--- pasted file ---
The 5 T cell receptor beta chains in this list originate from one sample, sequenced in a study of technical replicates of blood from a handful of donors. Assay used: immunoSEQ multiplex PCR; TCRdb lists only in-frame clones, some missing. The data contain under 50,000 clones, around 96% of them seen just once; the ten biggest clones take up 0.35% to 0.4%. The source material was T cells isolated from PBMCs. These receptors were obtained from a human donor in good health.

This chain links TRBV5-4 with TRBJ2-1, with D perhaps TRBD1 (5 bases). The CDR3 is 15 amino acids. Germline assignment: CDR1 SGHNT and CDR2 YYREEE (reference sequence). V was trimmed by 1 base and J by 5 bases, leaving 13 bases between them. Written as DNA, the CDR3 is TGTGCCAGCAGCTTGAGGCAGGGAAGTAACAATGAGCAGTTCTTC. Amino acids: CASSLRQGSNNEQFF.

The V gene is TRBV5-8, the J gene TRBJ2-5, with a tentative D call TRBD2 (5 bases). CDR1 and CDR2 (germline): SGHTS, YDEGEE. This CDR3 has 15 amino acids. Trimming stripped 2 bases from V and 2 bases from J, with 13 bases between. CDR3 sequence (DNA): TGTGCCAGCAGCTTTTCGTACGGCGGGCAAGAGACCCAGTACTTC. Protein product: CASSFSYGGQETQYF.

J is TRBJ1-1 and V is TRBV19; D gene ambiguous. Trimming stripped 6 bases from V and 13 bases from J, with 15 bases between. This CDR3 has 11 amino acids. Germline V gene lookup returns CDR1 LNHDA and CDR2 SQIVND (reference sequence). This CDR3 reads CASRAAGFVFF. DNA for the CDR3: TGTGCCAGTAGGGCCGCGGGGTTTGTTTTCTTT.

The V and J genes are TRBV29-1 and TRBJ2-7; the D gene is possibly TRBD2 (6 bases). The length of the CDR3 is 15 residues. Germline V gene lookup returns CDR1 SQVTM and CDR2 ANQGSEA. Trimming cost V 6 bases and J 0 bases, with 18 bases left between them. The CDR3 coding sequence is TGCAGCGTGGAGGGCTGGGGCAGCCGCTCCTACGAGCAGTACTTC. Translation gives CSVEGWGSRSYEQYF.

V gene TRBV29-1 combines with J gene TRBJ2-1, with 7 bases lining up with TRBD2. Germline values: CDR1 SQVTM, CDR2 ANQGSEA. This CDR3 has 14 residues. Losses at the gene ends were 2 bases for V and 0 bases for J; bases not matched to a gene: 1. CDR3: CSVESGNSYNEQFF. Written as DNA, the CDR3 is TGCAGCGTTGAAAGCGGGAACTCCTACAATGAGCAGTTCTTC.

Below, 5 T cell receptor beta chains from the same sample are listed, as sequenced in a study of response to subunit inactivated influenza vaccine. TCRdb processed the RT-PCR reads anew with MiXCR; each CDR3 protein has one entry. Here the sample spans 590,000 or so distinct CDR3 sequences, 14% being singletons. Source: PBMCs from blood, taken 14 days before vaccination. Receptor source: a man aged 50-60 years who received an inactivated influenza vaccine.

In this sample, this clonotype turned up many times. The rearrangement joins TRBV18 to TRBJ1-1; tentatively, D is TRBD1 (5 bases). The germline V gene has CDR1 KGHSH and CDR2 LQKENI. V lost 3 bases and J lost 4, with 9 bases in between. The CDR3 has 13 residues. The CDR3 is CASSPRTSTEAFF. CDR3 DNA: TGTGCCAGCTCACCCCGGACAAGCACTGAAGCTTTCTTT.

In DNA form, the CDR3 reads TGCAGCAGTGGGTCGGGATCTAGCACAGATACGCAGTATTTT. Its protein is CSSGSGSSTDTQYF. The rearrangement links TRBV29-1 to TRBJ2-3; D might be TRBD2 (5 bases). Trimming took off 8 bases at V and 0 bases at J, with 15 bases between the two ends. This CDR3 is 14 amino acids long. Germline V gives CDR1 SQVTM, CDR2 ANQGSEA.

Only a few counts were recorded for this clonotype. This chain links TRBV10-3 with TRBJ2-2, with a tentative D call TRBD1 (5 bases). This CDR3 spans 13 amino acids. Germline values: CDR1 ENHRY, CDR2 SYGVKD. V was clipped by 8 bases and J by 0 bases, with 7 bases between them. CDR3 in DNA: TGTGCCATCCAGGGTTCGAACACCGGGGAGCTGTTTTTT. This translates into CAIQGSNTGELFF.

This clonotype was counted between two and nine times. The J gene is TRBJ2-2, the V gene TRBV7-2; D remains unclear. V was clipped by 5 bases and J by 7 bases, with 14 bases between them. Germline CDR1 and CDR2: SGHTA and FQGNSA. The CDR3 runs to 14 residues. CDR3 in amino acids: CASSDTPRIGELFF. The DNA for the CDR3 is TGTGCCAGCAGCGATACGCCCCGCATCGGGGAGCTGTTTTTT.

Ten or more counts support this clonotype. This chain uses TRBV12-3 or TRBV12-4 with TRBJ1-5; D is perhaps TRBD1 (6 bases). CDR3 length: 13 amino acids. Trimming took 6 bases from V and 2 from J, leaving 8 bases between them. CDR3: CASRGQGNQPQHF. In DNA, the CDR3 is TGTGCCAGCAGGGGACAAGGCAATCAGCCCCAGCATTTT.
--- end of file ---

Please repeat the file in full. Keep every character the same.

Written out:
The 5 T cell receptor beta chains in this list originate from one sample, sequenced in a study of technical replicates of blood from a handful of donors. Assay used: immunoSEQ multiplex PCR; TCRdb lists only in-frame clones, some missing. The data contain under 50,000 clones, around 96% of them seen just once; the ten biggest clones take up 0.35% to 0.4%. The source material was T cells isolated from PBMCs. These receptors were obtained from a human donor in good health.

This chain links TRBV5-4 with TRBJ2-1, with D perhaps TRBD1 (5 bases). The CDR3 is 15 amino acids. Germline assignment: CDR1 SGHNT and CDR2 YYREEE (reference sequence). V was trimmed by 1 base and J by 5 bases, leaving 13 bases between them. Written as DNA, the CDR3 is TGTGCCAGCAGCTTGAGGCAGGGAAGTAACAATGAGCAGTTCTTC. Amino acids: CASSLRQGSNNEQFF.

The V gene is TRBV5-8, the J gene TRBJ2-5, with a tentative D call TRBD2 (5 bases). CDR1 and CDR2 (germline): SGHTS, YDEGEE. This CDR3 has 15 amino acids. Trimming stripped 2 bases from V and 2 bases from J, with 13 bases between. CDR3 sequence (DNA): TGTGCCAGCAGCTTTTCGTACGGCGGGCAAGAGACCCAGTACTTC. Protein product: CASSFSYGGQETQYF.

J is TRBJ1-1 and V is TRBV19; D gene ambiguous. Trimming stripped 6 bases from V and 13 bases from J, with 15 bases between. This CDR3 has 11 amino acids. Germline V gene lookup returns CDR1 LNHDA and CDR2 SQIVND (reference sequence). This CDR3 reads CASRAAGFVFF. DNA for the CDR3: TGTGCCAGTAGGGCCGCGGGGTTTGTTTTCTTT.

The V and J genes are TRBV29-1 and TRBJ2-7; the D gene is possibly TRBD2 (6 bases). The length of the CDR3 is 15 residues. Germline V gene lookup returns CDR1 SQVTM and CDR2 ANQGSEA. Trimming cost V 6 bases and J 0 bases, with 18 bases left between them. The CDR3 coding sequence is TGCAGCGTGGAGGGCTGGGGCAGCCGCTCCTACGAGCAGTACTTC. Translation gives CSVEGWGSRSYEQYF.

V gene TRBV29-1 combines with J gene TRBJ2-1, with 7 bases lining up with TRBD2. Germline values: CDR1 SQVTM, CDR2 ANQGSEA. This CDR3 has 14 residues. Losses at the gene ends were 2 bases for V and 0 bases for J; bases not matched to a gene: 1. CDR3: CSVESGNSYNEQFF. Written as DNA, the CDR3 is TGCAGCGTTGAAAGCGGGAACTCCTACAATGAGCAGTTCTTC.

Below, 5 T cell receptor beta chains from the same sample are listed, as sequenced in a study of response to subunit inactivated influenza vaccine. TCRdb processed the RT-PCR reads anew with MiXCR; each CDR3 protein has one entry. Here the sample spans 590,000 or so distinct CDR3 sequences, 14% being singletons. Source: PBMCs from blood, taken 14 days before vaccination. Receptor source: a man aged 50-60 years who received an inactivated influenza vaccine.

In this sample, this clonotype turned up many times. The rearrangement joins TRBV18 to TRBJ1-1; tentatively, D is TRBD1 (5 bases). The germline V gene has CDR1 KGHSH and CDR2 LQKENI. V lost 3 bases and J lost 4, with 9 bases in between. The CDR3 has 13 residues. The CDR3 is CASSPRTSTEAFF. CDR3 DNA: TGTGCCAGCTCACCCCGGACAAGCACTGAAGCTTTCTTT.

In DNA form, the CDR3 reads TGCAGCAGTGGGTCGGGATCTAGCACAGATACGCAGTATTTT. Its protein is CSSGSGSSTDTQYF. The rearrangement links TRBV29-1 to TRBJ2-3; D might be TRBD2 (5 bases). Trimming took off 8 bases at V and 0 bases at J, with 15 bases between the two ends. This CDR3 is 14 amino acids long. Germline V gives CDR1 SQVTM, CDR2 ANQGSEA.

Only a few counts were recorded for this clonotype. This chain links TRBV10-3 with TRBJ2-2, with a tentative D call TRBD1 (5 bases). This CDR3 spans 13 amino acids. Germline values: CDR1 ENHRY, CDR2 SYGVKD. V was clipped by 8 bases and J by 0 bases, with 7 bases between them. CDR3 in DNA: TGTGCCATCCAGGGTTCGAACACCGGGGAGCTGTTTTTT. This translates into CAIQGSNTGELFF.

This clonotype was counted between two and nine times. The J gene is TRBJ2-2, the V gene TRBV7-2; D remains unclear. V was clipped by 5 bases and J by 7 bases, with 14 bases between them. Germline CDR1 and CDR2: SGHTA and FQGNSA. The CDR3 runs to 14 residues. CDR3 in amino acids: CASSDTPRIGELFF. The DNA for the CDR3 is TGTGCCAGCAGCGATACGCCCCGCATCGGGGAGCTGTTTTTT.

Ten or more counts support this clonotype. This chain uses TRBV12-3 or TRBV12-4 with TRBJ1-5; D is perhaps TRBD1 (6 bases). CDR3 length: 13 amino acids. Trimming took 6 bases from V and 2 from J, leaving 8 bases between them. CDR3: CASRGQGNQPQHF. In DNA, the CDR3 is TGTGCCAGCAGGGGACAAGGCAATCAGCCCCAGCATTTT.